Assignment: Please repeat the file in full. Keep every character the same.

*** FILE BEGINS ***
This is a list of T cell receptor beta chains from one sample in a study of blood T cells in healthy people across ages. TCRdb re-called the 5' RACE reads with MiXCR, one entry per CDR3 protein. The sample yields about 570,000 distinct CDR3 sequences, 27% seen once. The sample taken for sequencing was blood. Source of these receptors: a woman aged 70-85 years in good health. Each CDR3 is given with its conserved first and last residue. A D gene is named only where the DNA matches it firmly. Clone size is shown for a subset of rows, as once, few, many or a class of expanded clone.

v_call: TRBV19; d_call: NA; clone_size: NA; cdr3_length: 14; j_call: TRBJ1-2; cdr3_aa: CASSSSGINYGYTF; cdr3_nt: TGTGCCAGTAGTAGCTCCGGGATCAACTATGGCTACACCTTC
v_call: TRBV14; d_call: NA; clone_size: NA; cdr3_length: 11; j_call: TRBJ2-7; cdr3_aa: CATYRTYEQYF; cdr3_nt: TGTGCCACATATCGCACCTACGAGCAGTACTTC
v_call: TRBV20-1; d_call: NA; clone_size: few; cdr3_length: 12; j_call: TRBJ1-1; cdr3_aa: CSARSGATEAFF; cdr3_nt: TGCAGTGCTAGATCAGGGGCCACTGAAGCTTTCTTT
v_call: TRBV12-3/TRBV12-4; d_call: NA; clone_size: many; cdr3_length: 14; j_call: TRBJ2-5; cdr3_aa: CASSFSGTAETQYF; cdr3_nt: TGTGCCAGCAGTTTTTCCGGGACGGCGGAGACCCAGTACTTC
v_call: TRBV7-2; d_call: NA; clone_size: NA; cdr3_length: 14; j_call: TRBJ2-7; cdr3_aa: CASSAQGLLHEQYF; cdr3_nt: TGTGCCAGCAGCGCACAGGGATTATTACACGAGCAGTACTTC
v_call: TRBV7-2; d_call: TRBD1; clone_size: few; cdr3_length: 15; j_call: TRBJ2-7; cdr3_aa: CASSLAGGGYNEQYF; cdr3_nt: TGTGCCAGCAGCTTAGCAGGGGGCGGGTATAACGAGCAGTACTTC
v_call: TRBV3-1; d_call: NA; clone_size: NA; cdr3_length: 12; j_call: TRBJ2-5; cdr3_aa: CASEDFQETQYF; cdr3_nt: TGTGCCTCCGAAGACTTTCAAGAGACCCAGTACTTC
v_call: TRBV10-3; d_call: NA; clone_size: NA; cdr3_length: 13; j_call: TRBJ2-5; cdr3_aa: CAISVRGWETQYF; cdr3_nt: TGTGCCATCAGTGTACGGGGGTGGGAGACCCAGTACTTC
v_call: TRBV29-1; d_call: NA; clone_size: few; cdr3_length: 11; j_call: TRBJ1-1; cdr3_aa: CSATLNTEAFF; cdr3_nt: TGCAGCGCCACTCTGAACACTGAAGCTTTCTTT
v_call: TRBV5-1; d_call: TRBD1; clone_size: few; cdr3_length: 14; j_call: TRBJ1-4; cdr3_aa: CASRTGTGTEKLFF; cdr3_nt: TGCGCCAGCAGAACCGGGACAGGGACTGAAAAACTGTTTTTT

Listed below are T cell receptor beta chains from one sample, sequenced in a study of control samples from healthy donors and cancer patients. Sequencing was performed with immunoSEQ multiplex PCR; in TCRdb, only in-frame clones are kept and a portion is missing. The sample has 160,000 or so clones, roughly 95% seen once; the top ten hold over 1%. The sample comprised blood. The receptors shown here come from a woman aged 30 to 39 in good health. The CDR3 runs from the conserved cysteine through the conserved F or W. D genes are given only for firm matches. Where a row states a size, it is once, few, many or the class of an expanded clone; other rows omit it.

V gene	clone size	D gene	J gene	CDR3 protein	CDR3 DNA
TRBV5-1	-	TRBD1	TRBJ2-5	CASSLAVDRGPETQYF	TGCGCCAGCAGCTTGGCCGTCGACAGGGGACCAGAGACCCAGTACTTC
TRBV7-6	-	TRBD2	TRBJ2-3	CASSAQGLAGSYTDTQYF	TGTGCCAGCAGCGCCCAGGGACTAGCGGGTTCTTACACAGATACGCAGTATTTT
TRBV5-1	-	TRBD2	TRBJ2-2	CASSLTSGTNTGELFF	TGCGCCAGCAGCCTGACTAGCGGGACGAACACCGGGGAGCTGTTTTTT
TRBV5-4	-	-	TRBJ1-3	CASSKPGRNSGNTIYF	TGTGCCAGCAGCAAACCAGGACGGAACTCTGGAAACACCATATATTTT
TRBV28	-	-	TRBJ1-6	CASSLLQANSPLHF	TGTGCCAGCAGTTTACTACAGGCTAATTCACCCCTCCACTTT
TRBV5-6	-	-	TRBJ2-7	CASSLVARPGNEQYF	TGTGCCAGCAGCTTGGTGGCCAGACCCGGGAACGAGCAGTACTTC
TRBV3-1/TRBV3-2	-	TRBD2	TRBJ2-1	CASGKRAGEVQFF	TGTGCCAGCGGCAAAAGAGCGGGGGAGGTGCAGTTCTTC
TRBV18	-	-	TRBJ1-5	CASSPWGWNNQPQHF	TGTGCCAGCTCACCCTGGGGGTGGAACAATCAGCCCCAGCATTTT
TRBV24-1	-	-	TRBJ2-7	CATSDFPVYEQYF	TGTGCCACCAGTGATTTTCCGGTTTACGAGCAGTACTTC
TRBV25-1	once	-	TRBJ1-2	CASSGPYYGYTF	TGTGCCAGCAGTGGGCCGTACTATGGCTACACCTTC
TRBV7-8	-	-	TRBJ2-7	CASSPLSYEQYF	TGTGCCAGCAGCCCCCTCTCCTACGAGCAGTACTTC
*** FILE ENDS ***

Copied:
This is a list of T cell receptor beta chains from one sample in a study of blood T cells in healthy people across ages. TCRdb re-called the 5' RACE reads with MiXCR, one entry per CDR3 protein. The sample yields about 570,000 distinct CDR3 sequences, 27% seen once. The sample taken for sequencing was blood. Source of these receptors: a woman aged 70-85 years in good health. Each CDR3 is given with its conserved first and last residue. A D gene is named only where the DNA matches it firmly. Clone size is shown for a subset of rows, as once, few, many or a class of expanded clone.

v_call: TRBV19; d_call: NA; clone_size: NA; cdr3_length: 14; j_call: TRBJ1-2; cdr3_aa: CASSSSGINYGYTF; cdr3_nt: TGTGCCAGTAGTAGCTCCGGGATCAACTATGGCTACACCTTC
v_call: TRBV14; d_call: NA; clone_size: NA; cdr3_length: 11; j_call: TRBJ2-7; cdr3_aa: CATYRTYEQYF; cdr3_nt: TGTGCCACATATCGCACCTACGAGCAGTACTTC
v_call: TRBV20-1; d_call: NA; clone_size: few; cdr3_length: 12; j_call: TRBJ1-1; cdr3_aa: CSARSGATEAFF; cdr3_nt: TGCAGTGCTAGATCAGGGGCCACTGAAGCTTTCTTT
v_call: TRBV12-3/TRBV12-4; d_call: NA; clone_size: many; cdr3_length: 14; j_call: TRBJ2-5; cdr3_aa: CASSFSGTAETQYF; cdr3_nt: TGTGCCAGCAGTTTTTCCGGGACGGCGGAGACCCAGTACTTC
v_call: TRBV7-2; d_call: NA; clone_size: NA; cdr3_length: 14; j_call: TRBJ2-7; cdr3_aa: CASSAQGLLHEQYF; cdr3_nt: TGTGCCAGCAGCGCACAGGGATTATTACACGAGCAGTACTTC
v_call: TRBV7-2; d_call: TRBD1; clone_size: few; cdr3_length: 15; j_call: TRBJ2-7; cdr3_aa: CASSLAGGGYNEQYF; cdr3_nt: TGTGCCAGCAGCTTAGCAGGGGGCGGGTATAACGAGCAGTACTTC
v_call: TRBV3-1; d_call: NA; clone_size: NA; cdr3_length: 12; j_call: TRBJ2-5; cdr3_aa: CASEDFQETQYF; cdr3_nt: TGTGCCTCCGAAGACTTTCAAGAGACCCAGTACTTC
v_call: TRBV10-3; d_call: NA; clone_size: NA; cdr3_length: 13; j_call: TRBJ2-5; cdr3_aa: CAISVRGWETQYF; cdr3_nt: TGTGCCATCAGTGTACGGGGGTGGGAGACCCAGTACTTC
v_call: TRBV29-1; d_call: NA; clone_size: few; cdr3_length: 11; j_call: TRBJ1-1; cdr3_aa: CSATLNTEAFF; cdr3_nt: TGCAGCGCCACTCTGAACACTGAAGCTTTCTTT
v_call: TRBV5-1; d_call: TRBD1; clone_size: few; cdr3_length: 14; j_call: TRBJ1-4; cdr3_aa: CASRTGTGTEKLFF; cdr3_nt: TGCGCCAGCAGAACCGGGACAGGGACTGAAAAACTGTTTTTT

Listed below are T cell receptor beta chains from one sample, sequenced in a study of control samples from healthy donors and cancer patients. Sequencing was performed with immunoSEQ multiplex PCR; in TCRdb, only in-frame clones are kept and a portion is missing. The sample has 160,000 or so clones, roughly 95% seen once; the top ten hold over 1%. The sample comprised blood. The receptors shown here come from a woman aged 30 to 39 in good health. The CDR3 runs from the conserved cysteine through the conserved F or W. D genes are given only for firm matches. Where a row states a size, it is once, few, many or the class of an expanded clone; other rows omit it.

V gene	clone size	D gene	J gene	CDR3 protein	CDR3 DNA
TRBV5-1	-	TRBD1	TRBJ2-5	CASSLAVDRGPETQYF	TGCGCCAGCAGCTTGGCCGTCGACAGGGGACCAGAGACCCAGTACTTC
TRBV7-6	-	TRBD2	TRBJ2-3	CASSAQGLAGSYTDTQYF	TGTGCCAGCAGCGCCCAGGGACTAGCGGGTTCTTACACAGATACGCAGTATTTT
TRBV5-1	-	TRBD2	TRBJ2-2	CASSLTSGTNTGELFF	TGCGCCAGCAGCCTGACTAGCGGGACGAACACCGGGGAGCTGTTTTTT
TRBV5-4	-	-	TRBJ1-3	CASSKPGRNSGNTIYF	TGTGCCAGCAGCAAACCAGGACGGAACTCTGGAAACACCATATATTTT
TRBV28	-	-	TRBJ1-6	CASSLLQANSPLHF	TGTGCCAGCAGTTTACTACAGGCTAATTCACCCCTCCACTTT
TRBV5-6	-	-	TRBJ2-7	CASSLVARPGNEQYF	TGTGCCAGCAGCTTGGTGGCCAGACCCGGGAACGAGCAGTACTTC
TRBV3-1/TRBV3-2	-	TRBD2	TRBJ2-1	CASGKRAGEVQFF	TGTGCCAGCGGCAAAAGAGCGGGGGAGGTGCAGTTCTTC
TRBV18	-	-	TRBJ1-5	CASSPWGWNNQPQHF	TGTGCCAGCTCACCCTGGGGGTGGAACAATCAGCCCCAGCATTTT
TRBV24-1	-	-	TRBJ2-7	CATSDFPVYEQYF	TGTGCCACCAGTGATTTTCCGGTTTACGAGCAGTACTTC
TRBV25-1	once	-	TRBJ1-2	CASSGPYYGYTF	TGTGCCAGCAGTGGGCCGTACTATGGCTACACCTTC
TRBV7-8	-	-	TRBJ2-7	CASSPLSYEQYF	TGTGCCAGCAGCCCCCTCTCCTACGAGCAGTACTTC